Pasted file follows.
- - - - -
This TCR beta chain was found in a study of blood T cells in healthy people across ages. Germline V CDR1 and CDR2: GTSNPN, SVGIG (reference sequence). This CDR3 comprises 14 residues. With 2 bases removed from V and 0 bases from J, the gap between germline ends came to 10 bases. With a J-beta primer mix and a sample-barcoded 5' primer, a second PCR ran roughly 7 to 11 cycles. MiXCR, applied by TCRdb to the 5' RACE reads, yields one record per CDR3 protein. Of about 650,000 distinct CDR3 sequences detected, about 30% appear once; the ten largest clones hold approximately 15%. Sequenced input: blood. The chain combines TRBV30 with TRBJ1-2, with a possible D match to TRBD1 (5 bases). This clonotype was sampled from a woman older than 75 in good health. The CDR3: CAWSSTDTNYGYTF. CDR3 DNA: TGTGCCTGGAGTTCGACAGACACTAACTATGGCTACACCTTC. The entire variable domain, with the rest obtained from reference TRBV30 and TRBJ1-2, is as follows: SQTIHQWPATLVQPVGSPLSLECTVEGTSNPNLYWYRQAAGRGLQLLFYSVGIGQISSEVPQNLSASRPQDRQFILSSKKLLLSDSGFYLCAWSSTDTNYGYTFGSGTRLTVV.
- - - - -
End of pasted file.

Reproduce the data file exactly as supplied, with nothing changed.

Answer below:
This TCR beta chain was found in a study of blood T cells in healthy people across ages. Germline V CDR1 and CDR2: GTSNPN, SVGIG (reference sequence). This CDR3 comprises 14 residues. With 2 bases removed from V and 0 bases from J, the gap between germline ends came to 10 bases. With a J-beta primer mix and a sample-barcoded 5' primer, a second PCR ran roughly 7 to 11 cycles. MiXCR, applied by TCRdb to the 5' RACE reads, yields one record per CDR3 protein. Of about 650,000 distinct CDR3 sequences detected, about 30% appear once; the ten largest clones hold approximately 15%. Sequenced input: blood. The chain combines TRBV30 with TRBJ1-2, with a possible D match to TRBD1 (5 bases). This clonotype was sampled from a woman older than 75 in good health. The CDR3: CAWSSTDTNYGYTF. CDR3 DNA: TGTGCCTGGAGTTCGACAGACACTAACTATGGCTACACCTTC. The entire variable domain, with the rest obtained from reference TRBV30 and TRBJ1-2, is as follows: SQTIHQWPATLVQPVGSPLSLECTVEGTSNPNLYWYRQAAGRGLQLLFYSVGIGQISSEVPQNLSASRPQDRQFILSSKKLLLSDSGFYLCAWSSTDTNYGYTFGSGTRLTVV.